JAY, Okla. (AP) _ The number of methamphetamine labs that have been raided in Delaware County already exceeds last year's total after just six months.
Sheriff Lenden Woodruff, who took office on Jan. 2, and sheriff's deputies have raided 15 meth labs so far this year.
Kym Koch, a spokeswoman for the Oklahoma State Bureau of Investigation, said records show that evidence from 12 labs was turned over to the OSBI last year for analysis.
The Sheriff's Office bumped up the number of meth lab raids when deputies seized three meth labs and made five felony arrests in one week. Two of the three labs were located north of Grove near Grand Lake, Woodruff said.
Woodruff said the Felony Apprehension Team, a group of Delaware County deputies who actively serve felony warrants, were trying to serve a warrant recently when they made two arrests and seized a lab, which had just finished cooking the illegal drug.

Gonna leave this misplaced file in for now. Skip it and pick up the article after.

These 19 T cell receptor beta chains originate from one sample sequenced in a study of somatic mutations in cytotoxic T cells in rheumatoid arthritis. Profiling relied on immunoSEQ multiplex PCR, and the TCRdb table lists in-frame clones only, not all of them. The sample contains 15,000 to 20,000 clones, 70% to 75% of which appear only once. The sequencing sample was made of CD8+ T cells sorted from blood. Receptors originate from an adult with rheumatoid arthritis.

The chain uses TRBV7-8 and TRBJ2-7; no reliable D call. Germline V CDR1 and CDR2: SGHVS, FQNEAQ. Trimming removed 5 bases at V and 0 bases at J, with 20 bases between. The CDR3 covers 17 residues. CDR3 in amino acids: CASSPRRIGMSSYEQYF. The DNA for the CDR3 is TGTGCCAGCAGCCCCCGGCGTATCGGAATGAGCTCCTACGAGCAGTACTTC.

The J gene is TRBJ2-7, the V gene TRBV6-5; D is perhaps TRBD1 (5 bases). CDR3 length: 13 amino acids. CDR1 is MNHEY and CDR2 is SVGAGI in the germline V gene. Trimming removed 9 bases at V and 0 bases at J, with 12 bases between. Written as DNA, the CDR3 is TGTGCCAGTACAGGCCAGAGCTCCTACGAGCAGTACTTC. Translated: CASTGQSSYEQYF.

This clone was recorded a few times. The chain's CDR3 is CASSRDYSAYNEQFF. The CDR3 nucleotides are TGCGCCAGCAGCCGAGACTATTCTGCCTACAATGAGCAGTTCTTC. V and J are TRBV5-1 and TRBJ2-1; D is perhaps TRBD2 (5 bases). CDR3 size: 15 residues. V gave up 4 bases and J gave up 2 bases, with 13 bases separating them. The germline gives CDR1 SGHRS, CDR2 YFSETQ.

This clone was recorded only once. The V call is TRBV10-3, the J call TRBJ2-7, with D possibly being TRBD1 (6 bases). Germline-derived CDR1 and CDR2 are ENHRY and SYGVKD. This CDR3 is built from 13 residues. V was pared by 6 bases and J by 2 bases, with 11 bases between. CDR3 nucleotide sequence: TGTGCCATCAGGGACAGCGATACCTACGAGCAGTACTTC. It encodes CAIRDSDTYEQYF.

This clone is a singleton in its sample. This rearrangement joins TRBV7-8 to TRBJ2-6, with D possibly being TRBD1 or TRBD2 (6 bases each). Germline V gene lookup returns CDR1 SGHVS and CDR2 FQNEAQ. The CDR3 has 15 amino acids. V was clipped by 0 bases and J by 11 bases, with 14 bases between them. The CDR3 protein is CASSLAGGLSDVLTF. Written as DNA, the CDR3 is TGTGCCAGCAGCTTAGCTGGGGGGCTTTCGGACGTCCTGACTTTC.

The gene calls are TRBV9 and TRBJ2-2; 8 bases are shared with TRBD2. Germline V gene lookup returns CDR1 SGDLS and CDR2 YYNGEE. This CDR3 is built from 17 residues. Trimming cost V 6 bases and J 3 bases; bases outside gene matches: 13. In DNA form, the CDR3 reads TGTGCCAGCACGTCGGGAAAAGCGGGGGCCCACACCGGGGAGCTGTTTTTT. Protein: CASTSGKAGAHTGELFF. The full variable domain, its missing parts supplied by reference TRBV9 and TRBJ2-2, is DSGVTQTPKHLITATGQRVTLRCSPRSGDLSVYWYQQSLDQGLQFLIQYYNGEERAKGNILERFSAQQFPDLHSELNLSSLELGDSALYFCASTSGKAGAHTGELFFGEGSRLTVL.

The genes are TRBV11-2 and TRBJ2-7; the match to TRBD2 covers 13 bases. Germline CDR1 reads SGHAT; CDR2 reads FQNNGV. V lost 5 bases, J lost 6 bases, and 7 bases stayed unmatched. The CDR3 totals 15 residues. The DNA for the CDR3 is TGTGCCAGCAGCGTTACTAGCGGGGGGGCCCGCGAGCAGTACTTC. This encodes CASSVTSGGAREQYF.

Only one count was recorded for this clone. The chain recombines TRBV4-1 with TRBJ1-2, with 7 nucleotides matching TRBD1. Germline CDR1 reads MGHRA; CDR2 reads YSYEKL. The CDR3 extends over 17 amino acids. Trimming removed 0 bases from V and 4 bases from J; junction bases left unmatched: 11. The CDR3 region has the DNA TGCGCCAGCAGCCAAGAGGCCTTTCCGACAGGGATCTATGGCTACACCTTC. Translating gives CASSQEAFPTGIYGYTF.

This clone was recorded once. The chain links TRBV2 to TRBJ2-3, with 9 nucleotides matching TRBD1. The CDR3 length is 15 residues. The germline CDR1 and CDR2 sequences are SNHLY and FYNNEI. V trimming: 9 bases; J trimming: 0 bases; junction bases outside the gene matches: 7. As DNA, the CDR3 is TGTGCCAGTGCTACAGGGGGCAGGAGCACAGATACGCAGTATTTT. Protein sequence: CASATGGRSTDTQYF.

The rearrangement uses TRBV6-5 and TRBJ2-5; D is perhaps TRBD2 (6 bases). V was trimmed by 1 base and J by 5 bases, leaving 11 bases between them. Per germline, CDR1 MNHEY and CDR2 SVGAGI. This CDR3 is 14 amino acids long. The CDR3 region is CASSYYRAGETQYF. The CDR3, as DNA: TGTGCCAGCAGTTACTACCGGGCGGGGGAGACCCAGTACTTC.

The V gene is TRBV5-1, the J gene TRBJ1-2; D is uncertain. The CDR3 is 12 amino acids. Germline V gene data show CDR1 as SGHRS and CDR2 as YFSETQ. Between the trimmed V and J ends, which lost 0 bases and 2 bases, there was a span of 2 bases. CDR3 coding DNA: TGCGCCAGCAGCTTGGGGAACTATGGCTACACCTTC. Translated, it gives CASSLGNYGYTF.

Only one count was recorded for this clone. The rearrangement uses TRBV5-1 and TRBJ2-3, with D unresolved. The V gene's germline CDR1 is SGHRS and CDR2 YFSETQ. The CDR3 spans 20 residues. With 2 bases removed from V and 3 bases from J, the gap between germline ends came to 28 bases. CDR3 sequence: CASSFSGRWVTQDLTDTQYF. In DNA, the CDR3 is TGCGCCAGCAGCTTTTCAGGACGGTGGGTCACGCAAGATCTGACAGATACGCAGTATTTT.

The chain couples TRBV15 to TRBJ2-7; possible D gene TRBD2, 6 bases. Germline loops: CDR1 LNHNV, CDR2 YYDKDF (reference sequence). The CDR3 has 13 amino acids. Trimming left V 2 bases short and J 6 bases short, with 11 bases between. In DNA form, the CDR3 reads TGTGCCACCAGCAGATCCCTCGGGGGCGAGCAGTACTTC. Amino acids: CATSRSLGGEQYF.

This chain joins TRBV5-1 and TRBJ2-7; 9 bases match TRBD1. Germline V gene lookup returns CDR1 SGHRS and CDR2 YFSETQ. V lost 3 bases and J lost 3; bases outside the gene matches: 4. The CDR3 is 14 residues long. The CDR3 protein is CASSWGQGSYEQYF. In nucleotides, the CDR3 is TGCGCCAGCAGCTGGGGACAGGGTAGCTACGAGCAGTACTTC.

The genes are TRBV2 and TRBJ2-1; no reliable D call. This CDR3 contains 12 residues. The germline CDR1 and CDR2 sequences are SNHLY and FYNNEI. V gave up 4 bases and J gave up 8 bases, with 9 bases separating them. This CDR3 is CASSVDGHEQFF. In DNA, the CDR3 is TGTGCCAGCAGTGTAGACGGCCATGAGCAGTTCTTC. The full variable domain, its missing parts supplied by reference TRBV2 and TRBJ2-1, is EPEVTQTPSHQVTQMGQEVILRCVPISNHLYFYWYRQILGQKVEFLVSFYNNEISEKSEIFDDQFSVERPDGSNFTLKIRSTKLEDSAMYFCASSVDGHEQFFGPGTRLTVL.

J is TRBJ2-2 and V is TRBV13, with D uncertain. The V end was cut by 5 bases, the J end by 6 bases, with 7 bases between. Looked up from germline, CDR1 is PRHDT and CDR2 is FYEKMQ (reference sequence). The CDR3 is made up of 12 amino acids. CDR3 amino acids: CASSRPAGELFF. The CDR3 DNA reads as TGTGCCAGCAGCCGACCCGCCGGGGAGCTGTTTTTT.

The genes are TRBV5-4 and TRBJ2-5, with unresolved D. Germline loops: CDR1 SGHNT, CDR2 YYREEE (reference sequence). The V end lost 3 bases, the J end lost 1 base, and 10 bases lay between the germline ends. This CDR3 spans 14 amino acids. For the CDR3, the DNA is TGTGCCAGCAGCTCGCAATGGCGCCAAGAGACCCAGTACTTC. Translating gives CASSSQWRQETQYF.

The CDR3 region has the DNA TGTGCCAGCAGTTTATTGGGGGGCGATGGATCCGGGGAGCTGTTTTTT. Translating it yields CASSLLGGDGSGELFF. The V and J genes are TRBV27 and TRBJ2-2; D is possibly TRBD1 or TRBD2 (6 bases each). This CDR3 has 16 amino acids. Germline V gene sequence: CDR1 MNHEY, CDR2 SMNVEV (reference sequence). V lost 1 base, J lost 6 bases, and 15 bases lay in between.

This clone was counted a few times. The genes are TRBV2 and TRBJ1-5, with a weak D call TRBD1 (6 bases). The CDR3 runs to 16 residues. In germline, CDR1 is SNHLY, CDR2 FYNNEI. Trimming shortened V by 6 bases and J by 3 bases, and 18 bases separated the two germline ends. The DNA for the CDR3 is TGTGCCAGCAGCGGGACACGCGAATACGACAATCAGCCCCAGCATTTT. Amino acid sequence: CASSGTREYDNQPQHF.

The sheriff's 15th meth lab raid was in the same house where Woodruff and other law enforcement officers made his first lab raid north of Kansas, Okla.
Woodruff said the people arrested in the first raid were being held in jail on additional drug charges when the 15th raid took place.
``I'm real proud of the way things are going,'' Woodruff said. ``The deputies have been working on their own time on some of these investigations. We wouldn't be as successful without all their hard work.''
Woodruff, 44, said he's just beginning to get a grasp on the widespread meth problem in the county. And, he said, it's much worse than he thought.
``I think we've made a large dent in the trafficking since we've seized 15 labs already this year,'' Woodruff said. ``And because of the seizures, we've noticed a drop in property crimes, which can be directly tied to people addicted to meth. We're going to try harder. That's our job.''
Woodruff won a runoff election to succeed former Sheriff Jim Earp, who had served three terms in office. Earp did not seek re-election.